The Norwegian National Rail Administration (Norwegian: Jernbaneverket) was a government agency responsible for owning, maintaining, operating and developing the Norwegian railway network, including the track, stations, classification yards, traffic management and timetables. Safety oversight was the duty of the Norwegian Railway Inspectorate, while numerous operating companies run trains on the lines; the largest being the state owned passenger company Norges Statsbaner (NSB) and the freight company CargoNet.The administration operated all railways in Norway, except public station areas and freight terminals built before 1997 and private sidings. All track is standard gauge, with a total of 4,230 kilometres (2,630 mi), of which 2,498 kilometres (1,552 mi) is electrified, and 245 kilometres (152 mi) is double track. The Norwegian Railway Museum was a subsidiary of the rail administration.On 1 December 1996, NSB was split up; formally NSB and the inspectorate were demerged from the National Rail Administration, and NSB made a limited company. All three became subordinate to the Norwegian Ministry of Transport and Communications. The administration got its own chief executive, Steinar Killi, from 1 July 1999.On 31 December 2016, as a result of the rail reform of the Conservative-led government coalition, the administration was closed and all tasks were transferred jointly to Bane NOR and the Norwegian Railway Directorate. Bane NOR has also taken over ownership since 2017.

Old Street station

Old Street is a National Rail and London Underground station at the junction of Old Street and City Road in central London, England. The station is on the Bank branch of the Northern line between Moorgate and Angel stations and on the Northern City Line between Moorgate and Essex Road stations. The station is in the London Borough of Islington (straddling the Hackney border). It is in Travelcard Zone 1.

The station was built by the City and South London Railway and opened in 1901. It was rebuilt by Stanley Heaps in 1925 with a more uniform frontage, and again in 1968, replacing all surface buildings with a subsurface complex. In 2014, it was redeveloped to provide more retail space. Old Street station has become busier, attracting over 20 million visitors in 2014; a trend expected to continue following redevelopment of the local area as a centre for the British Information Technology industry.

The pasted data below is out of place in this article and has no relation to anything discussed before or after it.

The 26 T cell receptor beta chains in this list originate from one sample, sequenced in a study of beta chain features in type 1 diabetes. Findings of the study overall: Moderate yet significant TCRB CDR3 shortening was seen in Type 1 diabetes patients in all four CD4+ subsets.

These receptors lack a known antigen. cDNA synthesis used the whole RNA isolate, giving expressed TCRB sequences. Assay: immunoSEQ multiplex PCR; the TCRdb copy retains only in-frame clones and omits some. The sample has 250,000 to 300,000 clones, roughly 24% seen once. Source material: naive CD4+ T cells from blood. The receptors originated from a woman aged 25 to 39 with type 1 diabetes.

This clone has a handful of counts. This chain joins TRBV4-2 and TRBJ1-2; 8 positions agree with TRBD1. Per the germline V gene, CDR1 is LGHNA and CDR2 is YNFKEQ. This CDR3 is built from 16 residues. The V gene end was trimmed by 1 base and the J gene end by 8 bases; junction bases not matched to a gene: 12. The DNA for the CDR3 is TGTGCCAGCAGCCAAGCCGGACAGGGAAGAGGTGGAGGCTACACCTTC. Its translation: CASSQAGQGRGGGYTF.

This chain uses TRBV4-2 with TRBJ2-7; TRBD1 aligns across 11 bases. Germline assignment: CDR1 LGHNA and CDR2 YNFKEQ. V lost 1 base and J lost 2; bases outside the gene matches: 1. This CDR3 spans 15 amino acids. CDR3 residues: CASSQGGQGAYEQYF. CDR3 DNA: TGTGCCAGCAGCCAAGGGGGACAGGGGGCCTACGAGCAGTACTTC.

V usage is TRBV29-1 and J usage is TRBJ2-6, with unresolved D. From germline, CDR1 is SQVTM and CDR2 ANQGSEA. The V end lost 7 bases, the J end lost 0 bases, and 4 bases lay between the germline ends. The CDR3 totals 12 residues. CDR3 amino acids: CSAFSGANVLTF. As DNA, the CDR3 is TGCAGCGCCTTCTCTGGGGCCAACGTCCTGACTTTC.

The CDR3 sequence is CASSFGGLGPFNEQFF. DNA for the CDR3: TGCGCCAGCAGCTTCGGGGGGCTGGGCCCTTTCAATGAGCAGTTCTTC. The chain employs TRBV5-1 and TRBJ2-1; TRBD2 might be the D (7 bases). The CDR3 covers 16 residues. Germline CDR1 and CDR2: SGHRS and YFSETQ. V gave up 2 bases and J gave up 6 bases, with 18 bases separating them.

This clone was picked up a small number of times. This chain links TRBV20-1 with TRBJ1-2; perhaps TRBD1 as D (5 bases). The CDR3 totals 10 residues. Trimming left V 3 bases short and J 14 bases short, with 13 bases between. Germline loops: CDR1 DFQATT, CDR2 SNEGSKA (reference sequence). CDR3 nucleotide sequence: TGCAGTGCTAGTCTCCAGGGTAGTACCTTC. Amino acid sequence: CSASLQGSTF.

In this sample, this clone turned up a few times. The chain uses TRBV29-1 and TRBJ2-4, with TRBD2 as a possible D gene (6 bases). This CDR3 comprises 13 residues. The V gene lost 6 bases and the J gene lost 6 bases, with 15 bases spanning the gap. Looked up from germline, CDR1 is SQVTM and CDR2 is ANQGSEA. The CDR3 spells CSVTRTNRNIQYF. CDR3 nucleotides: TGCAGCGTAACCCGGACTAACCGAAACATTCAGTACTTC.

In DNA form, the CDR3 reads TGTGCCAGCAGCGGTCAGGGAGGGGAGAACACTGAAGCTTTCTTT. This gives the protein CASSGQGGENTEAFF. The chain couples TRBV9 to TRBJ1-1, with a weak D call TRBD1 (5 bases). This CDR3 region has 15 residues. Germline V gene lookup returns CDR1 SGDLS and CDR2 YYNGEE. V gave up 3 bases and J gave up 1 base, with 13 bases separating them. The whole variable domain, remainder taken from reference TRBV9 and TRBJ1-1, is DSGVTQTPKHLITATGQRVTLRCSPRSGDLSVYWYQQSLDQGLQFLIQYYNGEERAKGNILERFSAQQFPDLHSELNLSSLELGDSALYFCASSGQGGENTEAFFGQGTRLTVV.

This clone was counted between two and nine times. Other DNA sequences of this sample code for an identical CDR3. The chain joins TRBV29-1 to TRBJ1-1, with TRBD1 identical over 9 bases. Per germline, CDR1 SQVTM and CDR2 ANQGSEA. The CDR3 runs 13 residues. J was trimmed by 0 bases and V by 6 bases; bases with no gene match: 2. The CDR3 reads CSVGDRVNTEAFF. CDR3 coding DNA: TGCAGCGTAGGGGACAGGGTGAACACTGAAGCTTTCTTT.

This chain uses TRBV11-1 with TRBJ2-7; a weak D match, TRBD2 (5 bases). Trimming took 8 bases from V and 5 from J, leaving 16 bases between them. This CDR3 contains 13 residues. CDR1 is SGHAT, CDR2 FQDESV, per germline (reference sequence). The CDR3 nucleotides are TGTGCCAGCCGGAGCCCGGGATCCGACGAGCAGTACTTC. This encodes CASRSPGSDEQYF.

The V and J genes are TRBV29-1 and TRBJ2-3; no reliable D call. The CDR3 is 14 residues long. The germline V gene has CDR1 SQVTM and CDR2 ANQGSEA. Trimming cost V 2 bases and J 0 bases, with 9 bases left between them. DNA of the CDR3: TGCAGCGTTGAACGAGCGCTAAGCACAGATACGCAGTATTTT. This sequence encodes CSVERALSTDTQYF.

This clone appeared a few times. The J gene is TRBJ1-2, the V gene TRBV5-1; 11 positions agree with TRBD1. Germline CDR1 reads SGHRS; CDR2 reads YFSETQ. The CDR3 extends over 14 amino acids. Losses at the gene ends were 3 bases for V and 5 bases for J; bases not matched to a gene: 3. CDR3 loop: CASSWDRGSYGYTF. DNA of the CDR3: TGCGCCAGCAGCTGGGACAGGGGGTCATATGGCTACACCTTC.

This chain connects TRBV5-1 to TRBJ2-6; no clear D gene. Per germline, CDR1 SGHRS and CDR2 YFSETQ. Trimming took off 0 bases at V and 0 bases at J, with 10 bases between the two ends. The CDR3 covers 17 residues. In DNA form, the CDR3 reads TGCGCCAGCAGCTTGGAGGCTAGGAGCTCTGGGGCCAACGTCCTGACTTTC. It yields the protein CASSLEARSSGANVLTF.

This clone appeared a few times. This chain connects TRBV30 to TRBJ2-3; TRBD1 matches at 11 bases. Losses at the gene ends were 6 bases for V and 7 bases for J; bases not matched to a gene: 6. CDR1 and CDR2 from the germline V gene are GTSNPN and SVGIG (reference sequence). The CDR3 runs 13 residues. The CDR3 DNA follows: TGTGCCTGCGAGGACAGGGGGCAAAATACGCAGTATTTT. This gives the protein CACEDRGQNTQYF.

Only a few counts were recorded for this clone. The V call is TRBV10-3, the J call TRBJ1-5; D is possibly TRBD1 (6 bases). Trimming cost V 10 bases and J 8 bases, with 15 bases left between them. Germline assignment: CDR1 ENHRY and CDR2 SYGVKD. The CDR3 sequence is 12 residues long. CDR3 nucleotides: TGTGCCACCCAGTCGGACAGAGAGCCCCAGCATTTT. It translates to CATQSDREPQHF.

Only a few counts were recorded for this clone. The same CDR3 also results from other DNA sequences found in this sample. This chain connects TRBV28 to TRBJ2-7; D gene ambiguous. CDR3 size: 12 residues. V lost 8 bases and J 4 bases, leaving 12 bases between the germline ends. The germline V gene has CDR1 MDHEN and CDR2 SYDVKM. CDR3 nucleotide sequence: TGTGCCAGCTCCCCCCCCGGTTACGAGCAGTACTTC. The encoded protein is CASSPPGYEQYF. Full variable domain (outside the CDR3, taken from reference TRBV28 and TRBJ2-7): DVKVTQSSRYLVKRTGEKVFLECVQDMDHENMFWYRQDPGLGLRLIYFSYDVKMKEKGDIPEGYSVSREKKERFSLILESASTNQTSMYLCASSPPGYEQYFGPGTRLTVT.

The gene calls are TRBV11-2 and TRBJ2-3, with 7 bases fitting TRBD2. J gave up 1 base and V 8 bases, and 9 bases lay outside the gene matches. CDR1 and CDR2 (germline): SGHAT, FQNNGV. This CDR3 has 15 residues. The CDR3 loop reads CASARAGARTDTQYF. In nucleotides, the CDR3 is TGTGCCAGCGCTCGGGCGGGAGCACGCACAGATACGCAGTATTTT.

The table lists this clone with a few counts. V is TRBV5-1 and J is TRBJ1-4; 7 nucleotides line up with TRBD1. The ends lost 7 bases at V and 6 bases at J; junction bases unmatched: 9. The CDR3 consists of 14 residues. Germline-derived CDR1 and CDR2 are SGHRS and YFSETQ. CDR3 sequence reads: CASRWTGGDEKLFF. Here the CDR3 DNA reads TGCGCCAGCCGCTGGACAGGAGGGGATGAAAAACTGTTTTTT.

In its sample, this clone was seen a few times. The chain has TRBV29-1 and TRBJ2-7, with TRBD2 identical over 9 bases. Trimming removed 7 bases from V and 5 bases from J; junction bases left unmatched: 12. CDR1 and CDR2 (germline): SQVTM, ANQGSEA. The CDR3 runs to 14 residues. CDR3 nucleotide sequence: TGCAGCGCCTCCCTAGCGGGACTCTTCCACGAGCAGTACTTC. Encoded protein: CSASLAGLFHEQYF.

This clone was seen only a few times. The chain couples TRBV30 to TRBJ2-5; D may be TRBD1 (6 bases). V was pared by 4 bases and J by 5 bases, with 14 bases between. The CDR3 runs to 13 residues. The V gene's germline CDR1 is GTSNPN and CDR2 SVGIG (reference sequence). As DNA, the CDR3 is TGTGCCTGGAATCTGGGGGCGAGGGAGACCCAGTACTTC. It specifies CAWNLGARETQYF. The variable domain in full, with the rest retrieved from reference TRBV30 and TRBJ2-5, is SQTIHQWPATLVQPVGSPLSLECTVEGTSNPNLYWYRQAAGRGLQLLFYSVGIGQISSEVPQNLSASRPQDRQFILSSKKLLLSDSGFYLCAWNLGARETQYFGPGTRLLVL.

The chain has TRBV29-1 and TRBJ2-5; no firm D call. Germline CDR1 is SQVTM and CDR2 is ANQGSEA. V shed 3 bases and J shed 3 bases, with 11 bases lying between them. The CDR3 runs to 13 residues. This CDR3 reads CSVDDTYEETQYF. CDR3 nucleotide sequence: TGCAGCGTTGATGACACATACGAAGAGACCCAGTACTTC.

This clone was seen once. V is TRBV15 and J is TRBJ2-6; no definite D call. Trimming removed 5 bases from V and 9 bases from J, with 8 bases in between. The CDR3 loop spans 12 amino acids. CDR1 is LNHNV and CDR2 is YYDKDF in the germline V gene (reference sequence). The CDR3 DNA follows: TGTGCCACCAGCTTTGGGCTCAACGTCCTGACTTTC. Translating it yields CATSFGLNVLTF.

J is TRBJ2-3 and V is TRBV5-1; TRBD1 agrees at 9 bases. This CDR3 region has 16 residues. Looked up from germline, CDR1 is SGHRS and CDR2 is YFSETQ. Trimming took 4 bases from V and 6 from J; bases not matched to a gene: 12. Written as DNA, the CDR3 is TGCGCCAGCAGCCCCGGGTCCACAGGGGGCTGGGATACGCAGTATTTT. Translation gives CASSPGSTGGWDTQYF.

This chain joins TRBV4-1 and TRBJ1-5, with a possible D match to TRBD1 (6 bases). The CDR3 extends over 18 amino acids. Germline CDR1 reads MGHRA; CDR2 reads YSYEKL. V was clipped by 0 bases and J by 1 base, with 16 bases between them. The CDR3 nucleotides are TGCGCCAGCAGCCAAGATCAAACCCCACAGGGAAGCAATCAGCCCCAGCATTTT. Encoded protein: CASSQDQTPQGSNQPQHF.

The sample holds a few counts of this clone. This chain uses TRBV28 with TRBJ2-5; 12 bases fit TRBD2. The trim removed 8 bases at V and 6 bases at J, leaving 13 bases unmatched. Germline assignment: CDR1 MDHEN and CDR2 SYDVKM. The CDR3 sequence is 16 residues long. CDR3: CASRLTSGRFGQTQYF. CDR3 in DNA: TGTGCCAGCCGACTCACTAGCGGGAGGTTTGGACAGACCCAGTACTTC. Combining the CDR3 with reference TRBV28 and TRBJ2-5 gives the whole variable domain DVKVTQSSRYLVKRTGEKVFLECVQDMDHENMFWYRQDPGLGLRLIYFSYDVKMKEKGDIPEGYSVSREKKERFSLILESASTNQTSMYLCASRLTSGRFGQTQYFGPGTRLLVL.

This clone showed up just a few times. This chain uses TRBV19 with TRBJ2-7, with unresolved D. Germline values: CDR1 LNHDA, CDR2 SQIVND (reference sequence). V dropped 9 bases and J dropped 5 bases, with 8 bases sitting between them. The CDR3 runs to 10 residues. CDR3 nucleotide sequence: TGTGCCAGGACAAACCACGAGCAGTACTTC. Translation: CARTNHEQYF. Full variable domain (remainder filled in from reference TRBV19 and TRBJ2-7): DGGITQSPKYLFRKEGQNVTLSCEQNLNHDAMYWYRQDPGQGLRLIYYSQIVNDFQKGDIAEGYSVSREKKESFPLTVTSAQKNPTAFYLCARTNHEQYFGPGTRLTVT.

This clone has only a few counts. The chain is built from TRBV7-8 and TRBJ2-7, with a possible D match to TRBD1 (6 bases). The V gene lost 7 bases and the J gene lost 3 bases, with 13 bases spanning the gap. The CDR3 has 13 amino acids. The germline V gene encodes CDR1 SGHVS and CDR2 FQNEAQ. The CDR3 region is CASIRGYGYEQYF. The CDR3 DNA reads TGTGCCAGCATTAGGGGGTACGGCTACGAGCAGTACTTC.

Oyster card

The Oyster card is a form of electronic ticket used on public transport in Greater London in the United Kingdom. It is promoted by Transport for London and is valid on travel modes across London including London Underground, London Buses, the Docklands Light Railway (DLR), London Overground, Tramlink, some river boat services, and most National Rail services within the London fare zones. Since its introduction in June 2003, more than 86 million cards have been used.A standard Oyster card is a blue credit-card-sized stored-value contactless smartcard that can hold single tickets, period tickets and travel permits, which must be added to the card before travel. Passengers touch it on an electronic reader when entering and leaving the transport system in order to validate it or deduct funds. Cards may be "topped-up" by recurring payment authority, by online purchase, at credit card terminals or by cash, the last two methods at stations or ticket offices. The card is designed to reduce the number of transactions at ticket offices and the number of paper tickets. Usage is encouraged by offering substantially cheaper fares than with cash though the acceptance of cash is being phased out. On London buses, cash is no longer accepted.